What answers to the pandemic does Latin America have to offer?
5 Nov 2021
Ethnologist Eveline Dürr believes that Latin America can still teach us something about dealing with the pandemic. The LMU Latin America Network Online Dialogues offers Latin American academics and their LMU partners a forum for exchange on the pandemic.
Why has Latin America been so hard hit by COVID-19?
Professor Eveline Dürr: There are several reasons. In addition to the patchy medical care in Latin America, it’s also something to do with the glaring social inequalities in the health system. Underlying this in many countries of the region is structural racism and discrimination against the indigenous population. The rich and white upper classes generally have better health care, while the indigenous population is often underserved and sometimes harder to reach. And then there’s the matter of who the governments are actually trying to address with the measures they are taking.
The question of the global distribution of vaccines and the political influence that goes with that is also an interesting one. Added to that is the uncertain political context in many Latin American countries themselves. Brazil’s President Bolsonaro, for example, is spreading questionable claims. He has largely been denying the dangers posed by the coronavirus and boycotting fact-based communication and education about COVID-19. Misinformation is being used as an instrument of power. The health of the population is less of a focus here.
And even though this pandemic brings back difficult memories of diseases imported in the past with fatal consequences, there are still great demonstrations of solidarity and new forms of self-organization taking place in these countries.
Prof. Dr. Eveline Dürr
When it comes to people being skeptical of the science, how much of that is there in Latin America?
There is some ambivalence around the question of expertise. On the one hand, experts have taken on a more prominent role in Latin American countries, just like they have here, as they are expected to supply the “truth” about many matters. The public perception of science has thus seen its status rise as it became a more important factor. On the other hand, statements are being used for political ends to an ever greater extent. So there is also a certain rejection of measures to contain the coronavirus – often expressed in the form of a criticism of colonialism masquerading as science. Another example is the misinformation that has been spread about what is actually in the vaccine, such as the myth that vaccination can make you infertile. What we are seeing is science being instrumentalized—deliberately—as a means of retaining power.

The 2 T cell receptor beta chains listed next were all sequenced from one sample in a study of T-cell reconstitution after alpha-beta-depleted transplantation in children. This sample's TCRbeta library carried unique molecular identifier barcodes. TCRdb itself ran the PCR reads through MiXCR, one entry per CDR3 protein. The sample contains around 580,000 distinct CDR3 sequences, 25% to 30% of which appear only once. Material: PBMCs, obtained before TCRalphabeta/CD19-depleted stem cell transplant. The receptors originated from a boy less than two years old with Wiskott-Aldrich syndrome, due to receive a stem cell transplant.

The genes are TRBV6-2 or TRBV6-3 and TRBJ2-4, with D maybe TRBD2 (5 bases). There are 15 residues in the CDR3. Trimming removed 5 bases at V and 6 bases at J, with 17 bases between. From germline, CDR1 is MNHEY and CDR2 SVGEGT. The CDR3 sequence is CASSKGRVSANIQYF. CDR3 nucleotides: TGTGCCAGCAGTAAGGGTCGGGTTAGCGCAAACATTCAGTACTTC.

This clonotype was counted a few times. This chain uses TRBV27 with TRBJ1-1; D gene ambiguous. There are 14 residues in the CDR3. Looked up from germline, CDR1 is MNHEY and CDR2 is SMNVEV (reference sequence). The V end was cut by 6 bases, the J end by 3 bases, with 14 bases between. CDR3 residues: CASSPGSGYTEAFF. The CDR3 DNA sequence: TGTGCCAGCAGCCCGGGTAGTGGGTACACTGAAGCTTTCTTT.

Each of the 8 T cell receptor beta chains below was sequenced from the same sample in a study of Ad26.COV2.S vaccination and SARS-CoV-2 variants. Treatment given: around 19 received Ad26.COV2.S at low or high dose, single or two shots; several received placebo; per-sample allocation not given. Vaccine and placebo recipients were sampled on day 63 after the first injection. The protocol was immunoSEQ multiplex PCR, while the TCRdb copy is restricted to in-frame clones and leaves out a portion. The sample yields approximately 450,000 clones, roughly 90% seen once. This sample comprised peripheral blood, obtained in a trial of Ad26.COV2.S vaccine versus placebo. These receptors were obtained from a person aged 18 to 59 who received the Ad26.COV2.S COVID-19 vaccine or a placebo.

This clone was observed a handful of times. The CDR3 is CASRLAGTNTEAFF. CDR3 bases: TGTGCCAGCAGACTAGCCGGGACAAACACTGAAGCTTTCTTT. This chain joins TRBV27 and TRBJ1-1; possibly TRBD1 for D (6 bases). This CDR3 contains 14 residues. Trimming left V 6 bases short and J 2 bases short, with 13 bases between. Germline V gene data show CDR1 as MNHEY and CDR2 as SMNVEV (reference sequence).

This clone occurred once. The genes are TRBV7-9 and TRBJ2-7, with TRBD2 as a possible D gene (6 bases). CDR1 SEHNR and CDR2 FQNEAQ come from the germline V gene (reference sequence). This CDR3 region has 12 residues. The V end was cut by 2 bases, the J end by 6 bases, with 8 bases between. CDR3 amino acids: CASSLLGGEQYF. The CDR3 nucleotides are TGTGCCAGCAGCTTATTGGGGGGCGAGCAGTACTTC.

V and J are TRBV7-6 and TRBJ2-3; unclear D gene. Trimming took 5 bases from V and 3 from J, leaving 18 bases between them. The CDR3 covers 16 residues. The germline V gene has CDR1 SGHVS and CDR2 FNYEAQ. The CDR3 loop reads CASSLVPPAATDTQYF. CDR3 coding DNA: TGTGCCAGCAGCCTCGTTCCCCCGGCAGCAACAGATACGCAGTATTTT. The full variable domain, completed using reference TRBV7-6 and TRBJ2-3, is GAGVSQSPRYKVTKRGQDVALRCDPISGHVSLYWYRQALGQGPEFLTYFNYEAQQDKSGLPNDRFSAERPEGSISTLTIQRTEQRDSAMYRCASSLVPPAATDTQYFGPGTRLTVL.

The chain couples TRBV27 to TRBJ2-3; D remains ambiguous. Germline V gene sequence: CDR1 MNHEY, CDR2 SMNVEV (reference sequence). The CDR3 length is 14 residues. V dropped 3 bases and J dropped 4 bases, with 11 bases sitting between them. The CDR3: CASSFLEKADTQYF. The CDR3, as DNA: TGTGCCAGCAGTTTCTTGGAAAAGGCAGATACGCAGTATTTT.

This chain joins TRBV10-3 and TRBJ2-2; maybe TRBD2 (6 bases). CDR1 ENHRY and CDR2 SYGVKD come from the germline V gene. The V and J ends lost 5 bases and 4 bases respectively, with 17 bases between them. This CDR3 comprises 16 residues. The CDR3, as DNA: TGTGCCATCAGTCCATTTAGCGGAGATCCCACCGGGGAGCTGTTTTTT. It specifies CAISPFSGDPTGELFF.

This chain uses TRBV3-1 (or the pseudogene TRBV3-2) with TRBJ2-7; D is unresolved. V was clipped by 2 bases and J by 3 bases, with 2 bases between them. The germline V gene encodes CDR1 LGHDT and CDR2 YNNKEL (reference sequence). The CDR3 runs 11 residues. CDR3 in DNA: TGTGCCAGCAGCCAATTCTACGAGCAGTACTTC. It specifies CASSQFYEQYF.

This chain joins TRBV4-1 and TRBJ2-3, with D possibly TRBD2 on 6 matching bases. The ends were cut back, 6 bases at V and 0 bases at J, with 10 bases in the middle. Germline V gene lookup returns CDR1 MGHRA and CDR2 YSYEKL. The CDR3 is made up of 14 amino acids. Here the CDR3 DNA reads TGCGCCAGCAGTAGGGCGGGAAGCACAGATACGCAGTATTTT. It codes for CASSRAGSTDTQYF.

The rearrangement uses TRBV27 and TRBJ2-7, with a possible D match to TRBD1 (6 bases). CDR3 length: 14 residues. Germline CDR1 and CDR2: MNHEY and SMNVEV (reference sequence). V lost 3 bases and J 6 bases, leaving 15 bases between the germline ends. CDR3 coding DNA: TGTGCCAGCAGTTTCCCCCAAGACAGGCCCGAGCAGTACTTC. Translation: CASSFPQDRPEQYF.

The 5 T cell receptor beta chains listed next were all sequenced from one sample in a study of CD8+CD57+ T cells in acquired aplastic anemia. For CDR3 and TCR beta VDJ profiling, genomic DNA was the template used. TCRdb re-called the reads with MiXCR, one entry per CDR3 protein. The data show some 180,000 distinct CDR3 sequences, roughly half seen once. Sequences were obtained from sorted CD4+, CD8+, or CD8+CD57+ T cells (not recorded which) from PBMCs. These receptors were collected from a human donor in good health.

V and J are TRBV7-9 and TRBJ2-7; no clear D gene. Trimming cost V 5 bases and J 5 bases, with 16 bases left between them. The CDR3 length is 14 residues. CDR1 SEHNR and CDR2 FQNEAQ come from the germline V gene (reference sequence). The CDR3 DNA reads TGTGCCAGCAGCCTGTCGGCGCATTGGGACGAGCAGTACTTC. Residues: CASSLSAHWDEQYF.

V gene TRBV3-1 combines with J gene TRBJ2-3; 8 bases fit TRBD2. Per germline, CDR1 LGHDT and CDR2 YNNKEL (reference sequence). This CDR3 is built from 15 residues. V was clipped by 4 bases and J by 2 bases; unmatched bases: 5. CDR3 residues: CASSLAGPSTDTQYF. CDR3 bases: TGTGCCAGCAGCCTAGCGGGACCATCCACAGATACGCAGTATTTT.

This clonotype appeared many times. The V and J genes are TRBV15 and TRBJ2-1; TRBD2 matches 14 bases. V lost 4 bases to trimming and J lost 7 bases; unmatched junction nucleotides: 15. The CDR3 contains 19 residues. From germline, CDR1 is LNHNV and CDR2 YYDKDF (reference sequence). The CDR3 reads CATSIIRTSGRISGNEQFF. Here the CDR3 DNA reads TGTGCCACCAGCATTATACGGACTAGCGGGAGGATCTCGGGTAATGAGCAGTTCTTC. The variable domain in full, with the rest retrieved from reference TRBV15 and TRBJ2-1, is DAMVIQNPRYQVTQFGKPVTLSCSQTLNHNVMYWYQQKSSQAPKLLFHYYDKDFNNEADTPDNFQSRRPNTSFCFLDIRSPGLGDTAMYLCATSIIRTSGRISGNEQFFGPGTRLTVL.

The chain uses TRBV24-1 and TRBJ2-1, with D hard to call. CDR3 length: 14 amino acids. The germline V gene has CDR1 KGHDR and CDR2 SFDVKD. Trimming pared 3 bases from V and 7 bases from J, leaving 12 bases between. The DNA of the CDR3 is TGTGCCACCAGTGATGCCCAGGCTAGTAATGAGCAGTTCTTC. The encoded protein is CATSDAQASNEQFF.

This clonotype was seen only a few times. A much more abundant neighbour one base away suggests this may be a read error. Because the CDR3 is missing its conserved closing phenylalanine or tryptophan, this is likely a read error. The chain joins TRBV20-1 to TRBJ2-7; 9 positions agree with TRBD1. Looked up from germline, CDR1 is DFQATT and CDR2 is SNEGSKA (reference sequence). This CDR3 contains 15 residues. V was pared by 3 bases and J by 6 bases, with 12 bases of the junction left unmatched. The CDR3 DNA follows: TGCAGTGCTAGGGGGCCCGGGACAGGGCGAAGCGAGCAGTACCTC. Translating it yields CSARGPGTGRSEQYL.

Why is Latin America the focus of your series of lectures?
There hasn’t been any systematization of research interests on Latin America at LMU so far. We, the scientists in LMU’s Latin America Network, want to give research in this area greater visibility, to get to know each other, to network, and to exchange ideas. One important aspect is to identify interfaces in research and teaching, not just at LMU, but always in a dialogue with Latin American partners. The key thing is to network in order to establish, explore and intensify contacts with other researchers.
Before the coronavirus hit, we had planned to stage the Latin America Forum as a large-scale conference held over several days to showcase the research that is being done on this region. But that format needs people to be present; a large part of such an event is everything that happens “in-between”, the informal conversations about research projects, exciting findings or hypotheses. Since face-to-face contact is so important to that, we could not let it take place via Zoom. Nevertheless, we did not want to be thwarted by COVID-19. So we decided to offer a smaller-scale format in preparation for the conference. The idea is to hold a small online format in advance to get to know our Latin American counterparts and also to raise awareness for the conference among other colleagues at LMU who are doing research on the region.
Professor Eveline Dürr is Professor of Ethnology at LMU Munich and involved in organizing the Latin America Network Online Dialogues at LMU. The next event, entitled, “COVID-19 pandemic: Implications for health care, medical research and teaching in Latin America and at LMU” is taking place on 10 November from 7:00 - 8:30 PM. Program and registration